Farmers top image

Here, we no longer rely on rainfall to grow crops

By Peter Muiruri
A member of the Ngwate Ngutwiike self help group Watering young tomato plants near Masii, Machakos county.

Anna Ngui cuts the image of a resilient woman. As a mother, she has trekked for kilometres on end in search of water for domestic use, a common and back breaking chore in her locality near Masii, Machakos. Farming was out of question in an area that receives scanty rainfall.

The situation was no different for residents of Muthini village in Makueni. As Pius Munuve tells us, lack of water had hindered them from exploiting farming opportunities.

To both, and many other villagers however, farming is slowly becoming their way of life thanks to the now popular technology of building sand dams across the seemingly dry and sandy river beds. Ironically, the sand dams function better in dry river beds with large sand deposits.

A recent visit to several areas in Ukambani revealed how the dams are poised to transform a people who have suffered ravages of drought-related complications. How do the dams work?

Basically, a strong embankment is built across the dry river bed. When it rains upstream, the water is trapped by the embankment from flowing downstream and going into waste. In the dry season, the pore spaces within the sand trap water underneath that is then harvested using sumps – a kind of an underground water storage system. A well is then dug at a different location within the river where locals fetch water for domestic use.

Joseph Muli, a water engineer with Utooni Development Organisation says there are large water deposits under the sand in Ukambani yet to be exploited by budding farmers.

“When people come here, all they see is sand and a dry river bed. Yet a metre or two down here is a water table that can stretch for kilometres upstream. That is why excess sand harvesting is dangerous as it drops the water table further down,” he says.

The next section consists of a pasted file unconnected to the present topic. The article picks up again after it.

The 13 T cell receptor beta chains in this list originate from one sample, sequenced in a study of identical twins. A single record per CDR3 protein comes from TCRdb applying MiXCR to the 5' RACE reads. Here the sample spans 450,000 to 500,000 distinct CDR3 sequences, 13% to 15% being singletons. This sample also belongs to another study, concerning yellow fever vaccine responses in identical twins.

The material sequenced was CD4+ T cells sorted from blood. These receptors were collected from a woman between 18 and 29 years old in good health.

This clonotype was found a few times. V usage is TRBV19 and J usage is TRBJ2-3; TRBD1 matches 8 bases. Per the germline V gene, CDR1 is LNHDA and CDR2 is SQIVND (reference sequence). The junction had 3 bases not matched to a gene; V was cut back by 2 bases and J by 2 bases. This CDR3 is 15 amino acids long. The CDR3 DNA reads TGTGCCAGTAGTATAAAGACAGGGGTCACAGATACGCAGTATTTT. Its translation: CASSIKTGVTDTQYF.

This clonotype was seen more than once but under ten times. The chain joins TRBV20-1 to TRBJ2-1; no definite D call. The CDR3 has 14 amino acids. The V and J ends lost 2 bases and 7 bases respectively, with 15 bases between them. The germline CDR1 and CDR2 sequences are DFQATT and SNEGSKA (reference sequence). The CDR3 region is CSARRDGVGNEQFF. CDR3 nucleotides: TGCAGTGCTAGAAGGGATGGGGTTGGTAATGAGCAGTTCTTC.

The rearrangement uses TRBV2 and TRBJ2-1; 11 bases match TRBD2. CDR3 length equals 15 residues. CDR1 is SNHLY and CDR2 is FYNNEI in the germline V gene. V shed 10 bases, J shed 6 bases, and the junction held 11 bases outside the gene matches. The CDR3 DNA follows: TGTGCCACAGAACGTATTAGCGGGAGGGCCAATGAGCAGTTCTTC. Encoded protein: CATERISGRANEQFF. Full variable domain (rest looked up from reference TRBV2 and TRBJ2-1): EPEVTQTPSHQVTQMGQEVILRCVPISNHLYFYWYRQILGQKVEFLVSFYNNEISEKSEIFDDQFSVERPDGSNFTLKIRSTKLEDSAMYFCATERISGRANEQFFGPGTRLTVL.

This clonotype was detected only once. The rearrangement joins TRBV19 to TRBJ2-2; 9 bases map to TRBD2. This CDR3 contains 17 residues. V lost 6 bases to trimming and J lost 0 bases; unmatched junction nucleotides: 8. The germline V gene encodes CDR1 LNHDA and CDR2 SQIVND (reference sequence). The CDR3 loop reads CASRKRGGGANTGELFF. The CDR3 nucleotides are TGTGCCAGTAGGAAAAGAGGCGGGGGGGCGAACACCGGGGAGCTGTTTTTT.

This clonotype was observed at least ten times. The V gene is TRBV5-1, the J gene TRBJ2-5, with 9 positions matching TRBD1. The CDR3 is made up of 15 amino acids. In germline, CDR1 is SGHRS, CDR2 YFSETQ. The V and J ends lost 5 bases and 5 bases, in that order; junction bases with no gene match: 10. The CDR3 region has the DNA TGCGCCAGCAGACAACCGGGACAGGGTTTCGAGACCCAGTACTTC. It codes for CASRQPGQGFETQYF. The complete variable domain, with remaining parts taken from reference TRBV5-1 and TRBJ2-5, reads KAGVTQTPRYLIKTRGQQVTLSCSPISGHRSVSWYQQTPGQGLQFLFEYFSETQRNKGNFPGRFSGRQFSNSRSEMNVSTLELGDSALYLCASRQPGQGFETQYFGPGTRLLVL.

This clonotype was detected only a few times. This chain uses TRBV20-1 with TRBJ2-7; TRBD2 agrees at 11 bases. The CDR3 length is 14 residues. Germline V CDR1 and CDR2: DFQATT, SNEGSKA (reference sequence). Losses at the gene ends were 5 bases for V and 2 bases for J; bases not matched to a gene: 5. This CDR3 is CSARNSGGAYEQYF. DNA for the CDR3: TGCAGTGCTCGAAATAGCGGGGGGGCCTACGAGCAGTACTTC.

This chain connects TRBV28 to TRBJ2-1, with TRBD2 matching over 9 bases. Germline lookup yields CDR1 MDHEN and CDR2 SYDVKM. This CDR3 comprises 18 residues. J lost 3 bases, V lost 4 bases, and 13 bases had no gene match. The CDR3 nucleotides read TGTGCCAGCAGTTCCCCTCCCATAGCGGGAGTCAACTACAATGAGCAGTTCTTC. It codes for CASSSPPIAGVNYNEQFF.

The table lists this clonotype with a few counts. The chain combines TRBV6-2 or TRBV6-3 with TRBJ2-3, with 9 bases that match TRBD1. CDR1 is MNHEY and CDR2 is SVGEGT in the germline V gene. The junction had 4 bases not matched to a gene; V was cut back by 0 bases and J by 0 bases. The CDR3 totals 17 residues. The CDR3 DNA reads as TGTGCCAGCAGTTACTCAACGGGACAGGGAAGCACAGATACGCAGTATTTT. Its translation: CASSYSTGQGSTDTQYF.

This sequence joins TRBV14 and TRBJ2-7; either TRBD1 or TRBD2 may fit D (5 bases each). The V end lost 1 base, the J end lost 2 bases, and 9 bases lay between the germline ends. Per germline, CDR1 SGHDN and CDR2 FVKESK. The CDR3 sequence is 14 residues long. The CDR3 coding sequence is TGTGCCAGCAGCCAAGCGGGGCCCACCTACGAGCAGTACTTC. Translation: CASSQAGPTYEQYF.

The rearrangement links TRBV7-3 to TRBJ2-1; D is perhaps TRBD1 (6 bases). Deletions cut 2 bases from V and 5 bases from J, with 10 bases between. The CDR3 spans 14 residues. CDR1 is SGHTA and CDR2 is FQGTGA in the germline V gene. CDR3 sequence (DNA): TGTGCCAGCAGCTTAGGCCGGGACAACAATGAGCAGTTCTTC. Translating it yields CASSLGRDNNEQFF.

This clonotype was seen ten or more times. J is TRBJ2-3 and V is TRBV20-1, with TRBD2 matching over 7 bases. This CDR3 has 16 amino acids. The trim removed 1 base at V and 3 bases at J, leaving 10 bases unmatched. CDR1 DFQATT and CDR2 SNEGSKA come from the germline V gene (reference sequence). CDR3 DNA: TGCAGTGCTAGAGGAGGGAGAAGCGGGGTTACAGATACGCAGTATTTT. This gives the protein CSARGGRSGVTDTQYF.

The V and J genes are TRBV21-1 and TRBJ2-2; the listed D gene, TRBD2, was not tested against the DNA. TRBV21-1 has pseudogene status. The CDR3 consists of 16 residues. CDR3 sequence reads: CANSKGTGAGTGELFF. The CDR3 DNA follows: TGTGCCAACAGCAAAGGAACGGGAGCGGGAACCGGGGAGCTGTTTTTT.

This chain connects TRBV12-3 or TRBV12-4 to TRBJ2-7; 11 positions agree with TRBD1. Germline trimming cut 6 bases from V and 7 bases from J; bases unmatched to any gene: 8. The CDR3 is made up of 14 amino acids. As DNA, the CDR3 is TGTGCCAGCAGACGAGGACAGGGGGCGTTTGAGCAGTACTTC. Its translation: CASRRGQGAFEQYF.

Ngui is the vice-secretary of the Ngwate Ngutwiike Self Help Group whose 15 or so members are beneficiaries of a sand dam whose construction was funded by APA Insurance Company as part of their community projects within the area.

When we met, Ngui was inspecting a greenhouse where young tomato plants are propagated using water from the sand dams.

“Members here have paid school fees, reared chicken for sale and bought livestock using the proceeds of the greenhouse farming. We wonder why these dams had not been done earlier. We would be at par as any other agricultural community in Kenya,” she says.

The story is no different in Munuve’s home area where Kathambalani sand dam has been used by more than 1,500 households to cultivate passion fruits, bananas and mangoes.

“We are getting more than just food. The rising water table has helped reforestation along the river edges that in turn leads to clean air. The never-drying ponds have some fish, something that is more of a miracle here,” says Munuve.

According to Kevin Kamuya, an official with the Utooni group, the sand dams are changing lifestyles in the greater Ukambani, especially those of women.

“Searching for water takes a large portion of a woman’s time. With the sand dams, they can now concentrate on more home building activities including farming,” he says.

Along Thwake River, however, one sand dam was full to capacity with little sedimentary sand, something that was an exception rather than the norm here. Apparently, sand harvesting has left a bigger void that has filled with water.

While some may see that as a good tiding, residents are cautious.

“The large volume you see occupies the area that should be filled with sand. This water will soon disappear and leave residents with nothing. The more sand on the river, the more water is kept underneath for long term use,” says Muli.

The idea to build sand dams began 40 years ago when Joshua Mukusya built the first dam near his Kola home. As the story goes, Mukusya would be sent to fetch water from the nearby river, a chore he detested. He is said to have become jittery since he could not understand why he was being told to fetch water that had just ran off downhill during the rains.

“Why it is that rain falls on the house and runs off downhill, then later one has to run downhill to fetch it. Why not catch it before it runs away,” he reasoned.

With more sand dam construction in the pipeline, it is hoped that the largely dry Ukambani will join the country’s farming community and contribute its share to the nation’s bread basket.    

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